Around 1.6 million people in the United Kingdom are affected by the maximum common heart pace disturbance known as Atrial fibrillation. But it is frequently sensed only after a person has had a stroke. The study could cover the way towards better discovery of individuals with Atrial Fibrillation and targeted treatment. The electrical activity of our heart which is measured by an electrocardiogram also known as ECG, is usually used to curtain patients for Atrial fibrillation. According to this study, at the University of Birmingham, researchers found that two biomarkers and three clinical risk factors has a solid connection with Atrial fibrillation.
Those people at risk of the condition were older, male with high BMI. 638 hospital patients were looked by the researchers who were enlisted between the year 2014 and 2016 for severe illness. Researchers took blood samples of patients and forty cardiovascular biomarkers were looked by them. They even considered 7 clinical risk factors such as sex, age, hypertension, kidney function, body mass index, heart failure and history of stroke. All were given with an echocardiogram. The researchers found that, two biomarkers came out as a link to Atrial fibrillation.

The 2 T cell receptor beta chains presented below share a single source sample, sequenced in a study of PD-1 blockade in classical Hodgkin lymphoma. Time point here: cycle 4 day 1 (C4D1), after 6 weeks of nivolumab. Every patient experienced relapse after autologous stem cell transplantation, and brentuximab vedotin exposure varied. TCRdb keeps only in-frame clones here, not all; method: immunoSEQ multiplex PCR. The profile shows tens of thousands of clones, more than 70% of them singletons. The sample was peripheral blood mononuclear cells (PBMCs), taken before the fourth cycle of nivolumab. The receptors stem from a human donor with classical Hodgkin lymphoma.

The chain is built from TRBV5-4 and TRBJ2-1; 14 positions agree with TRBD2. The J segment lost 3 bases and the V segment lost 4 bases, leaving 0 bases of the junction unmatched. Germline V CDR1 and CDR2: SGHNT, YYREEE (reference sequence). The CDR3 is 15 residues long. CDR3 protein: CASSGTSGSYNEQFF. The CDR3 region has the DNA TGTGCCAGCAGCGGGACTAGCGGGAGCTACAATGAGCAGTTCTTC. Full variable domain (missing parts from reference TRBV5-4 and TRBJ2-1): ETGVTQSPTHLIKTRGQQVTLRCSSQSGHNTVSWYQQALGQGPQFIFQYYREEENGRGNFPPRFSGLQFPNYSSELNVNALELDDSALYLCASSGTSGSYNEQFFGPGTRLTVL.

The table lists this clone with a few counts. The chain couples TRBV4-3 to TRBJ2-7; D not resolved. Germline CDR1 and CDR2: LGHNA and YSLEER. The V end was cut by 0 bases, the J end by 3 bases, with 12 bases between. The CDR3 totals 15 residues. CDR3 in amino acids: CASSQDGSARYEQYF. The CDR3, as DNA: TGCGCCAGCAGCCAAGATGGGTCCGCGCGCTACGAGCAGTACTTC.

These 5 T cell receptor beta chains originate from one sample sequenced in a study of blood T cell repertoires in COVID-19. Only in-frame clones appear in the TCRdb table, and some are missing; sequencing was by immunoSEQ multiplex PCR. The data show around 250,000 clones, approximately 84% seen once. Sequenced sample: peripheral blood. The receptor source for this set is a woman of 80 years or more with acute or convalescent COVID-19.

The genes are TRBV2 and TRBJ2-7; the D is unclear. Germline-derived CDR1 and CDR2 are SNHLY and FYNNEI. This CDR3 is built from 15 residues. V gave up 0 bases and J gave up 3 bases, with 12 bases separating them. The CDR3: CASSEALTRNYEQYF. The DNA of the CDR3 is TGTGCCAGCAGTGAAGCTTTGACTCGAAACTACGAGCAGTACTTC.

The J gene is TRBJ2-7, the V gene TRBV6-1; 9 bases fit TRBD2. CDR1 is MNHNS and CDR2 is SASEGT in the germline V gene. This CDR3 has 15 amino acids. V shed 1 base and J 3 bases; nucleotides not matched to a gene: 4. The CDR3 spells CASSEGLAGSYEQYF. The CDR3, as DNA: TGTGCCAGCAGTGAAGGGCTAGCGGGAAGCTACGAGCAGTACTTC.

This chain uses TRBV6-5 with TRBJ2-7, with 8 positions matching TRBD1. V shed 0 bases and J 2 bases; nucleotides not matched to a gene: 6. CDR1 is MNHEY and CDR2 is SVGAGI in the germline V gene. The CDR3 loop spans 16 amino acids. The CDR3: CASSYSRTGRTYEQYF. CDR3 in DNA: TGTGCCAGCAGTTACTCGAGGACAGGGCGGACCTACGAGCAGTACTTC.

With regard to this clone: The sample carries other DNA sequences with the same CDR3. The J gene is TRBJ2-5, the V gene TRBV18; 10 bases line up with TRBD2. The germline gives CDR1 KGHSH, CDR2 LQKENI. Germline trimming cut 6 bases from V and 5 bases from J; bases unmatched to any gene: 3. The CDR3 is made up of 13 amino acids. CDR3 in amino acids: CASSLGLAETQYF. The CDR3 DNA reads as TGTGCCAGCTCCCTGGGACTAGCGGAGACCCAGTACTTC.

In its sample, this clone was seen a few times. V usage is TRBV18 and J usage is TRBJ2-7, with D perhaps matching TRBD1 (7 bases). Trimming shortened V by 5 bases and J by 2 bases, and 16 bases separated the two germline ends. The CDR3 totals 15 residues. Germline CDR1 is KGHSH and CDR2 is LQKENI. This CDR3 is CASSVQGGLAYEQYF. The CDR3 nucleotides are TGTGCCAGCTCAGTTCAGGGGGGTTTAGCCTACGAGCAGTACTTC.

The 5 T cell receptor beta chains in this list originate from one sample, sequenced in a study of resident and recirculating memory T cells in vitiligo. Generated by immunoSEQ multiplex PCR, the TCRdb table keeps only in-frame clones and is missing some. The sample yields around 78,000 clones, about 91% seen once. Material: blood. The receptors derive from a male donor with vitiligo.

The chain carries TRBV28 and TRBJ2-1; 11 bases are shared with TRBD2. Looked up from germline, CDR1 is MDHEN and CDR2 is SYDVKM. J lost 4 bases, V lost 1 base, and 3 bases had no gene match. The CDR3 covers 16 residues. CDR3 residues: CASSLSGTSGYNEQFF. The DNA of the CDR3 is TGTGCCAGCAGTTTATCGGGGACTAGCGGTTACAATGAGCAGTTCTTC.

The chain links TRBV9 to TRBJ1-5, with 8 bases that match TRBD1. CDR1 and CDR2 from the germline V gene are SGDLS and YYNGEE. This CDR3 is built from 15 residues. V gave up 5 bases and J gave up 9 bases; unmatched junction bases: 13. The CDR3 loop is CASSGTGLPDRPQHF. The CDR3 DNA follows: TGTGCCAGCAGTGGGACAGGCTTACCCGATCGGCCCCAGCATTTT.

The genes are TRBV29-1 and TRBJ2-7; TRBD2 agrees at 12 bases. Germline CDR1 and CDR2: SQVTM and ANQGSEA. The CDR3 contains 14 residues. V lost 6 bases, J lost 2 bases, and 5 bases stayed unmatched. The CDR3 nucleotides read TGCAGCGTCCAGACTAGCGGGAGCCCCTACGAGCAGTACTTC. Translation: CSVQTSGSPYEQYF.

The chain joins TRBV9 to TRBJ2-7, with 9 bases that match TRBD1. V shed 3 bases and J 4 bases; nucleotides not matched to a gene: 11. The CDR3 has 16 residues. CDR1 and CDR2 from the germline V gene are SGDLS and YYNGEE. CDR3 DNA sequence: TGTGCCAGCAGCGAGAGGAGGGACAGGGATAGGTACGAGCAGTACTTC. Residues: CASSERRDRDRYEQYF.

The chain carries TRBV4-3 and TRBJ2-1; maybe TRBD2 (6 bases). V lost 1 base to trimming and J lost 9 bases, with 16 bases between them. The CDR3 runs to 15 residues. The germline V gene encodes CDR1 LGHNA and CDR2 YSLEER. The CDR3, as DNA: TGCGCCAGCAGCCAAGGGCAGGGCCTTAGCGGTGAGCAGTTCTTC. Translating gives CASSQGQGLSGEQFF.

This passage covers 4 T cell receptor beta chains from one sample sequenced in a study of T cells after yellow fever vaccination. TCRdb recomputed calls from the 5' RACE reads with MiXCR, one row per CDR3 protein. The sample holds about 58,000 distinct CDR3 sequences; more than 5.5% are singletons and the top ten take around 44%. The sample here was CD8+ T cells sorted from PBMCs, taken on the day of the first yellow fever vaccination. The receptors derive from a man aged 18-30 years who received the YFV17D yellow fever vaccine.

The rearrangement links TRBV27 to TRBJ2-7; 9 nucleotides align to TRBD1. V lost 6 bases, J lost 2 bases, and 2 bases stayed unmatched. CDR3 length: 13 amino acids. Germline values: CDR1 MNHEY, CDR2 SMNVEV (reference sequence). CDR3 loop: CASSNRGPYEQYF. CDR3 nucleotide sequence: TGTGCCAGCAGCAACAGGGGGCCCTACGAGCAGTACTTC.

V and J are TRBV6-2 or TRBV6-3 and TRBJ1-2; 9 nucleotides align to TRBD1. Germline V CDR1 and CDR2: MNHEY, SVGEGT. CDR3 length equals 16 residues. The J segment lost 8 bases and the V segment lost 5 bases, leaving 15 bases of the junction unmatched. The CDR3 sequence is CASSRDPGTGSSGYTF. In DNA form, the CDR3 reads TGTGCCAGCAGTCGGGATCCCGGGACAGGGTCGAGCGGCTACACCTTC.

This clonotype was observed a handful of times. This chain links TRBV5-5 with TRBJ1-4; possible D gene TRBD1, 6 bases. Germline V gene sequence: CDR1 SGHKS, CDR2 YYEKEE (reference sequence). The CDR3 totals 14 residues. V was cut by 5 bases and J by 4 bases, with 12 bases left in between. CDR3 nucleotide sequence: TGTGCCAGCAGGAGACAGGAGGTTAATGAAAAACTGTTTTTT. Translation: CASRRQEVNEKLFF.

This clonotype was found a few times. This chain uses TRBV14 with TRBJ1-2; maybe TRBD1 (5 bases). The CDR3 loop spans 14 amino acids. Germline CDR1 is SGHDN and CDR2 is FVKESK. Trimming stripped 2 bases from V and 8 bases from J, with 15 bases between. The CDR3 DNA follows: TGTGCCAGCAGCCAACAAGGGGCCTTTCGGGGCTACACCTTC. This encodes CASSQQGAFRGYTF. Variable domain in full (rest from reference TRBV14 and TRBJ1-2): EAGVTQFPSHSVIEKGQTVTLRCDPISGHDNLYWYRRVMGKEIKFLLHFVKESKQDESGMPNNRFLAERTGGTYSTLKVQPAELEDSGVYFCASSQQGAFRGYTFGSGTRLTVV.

Out of which one hormone secreted by the heart is called as brain natriuretic peptide, BNP and the secondis a protein, responsible for regulation of phosphate known as fibroblast growth factor-23. However, these people could be screened for the condition by testing their blood samples to understand if the have raised levels of the two biomarkers said the researchers. Yanish Purmah, a lead author said that, the biomarkers identified by us have the potential to be used in a blood test such as in GP practices to simplify selection of patient for electrocardiogram screening in community settings. Dr. Winnie Chua, Joint first author said that, people having atrial fibrillation are more likely to suffer from strokes and develop blood clots. So it is essential that patients having risk are screened so that they can start consuming anticoagulants to avoid possibly life-threatening complications.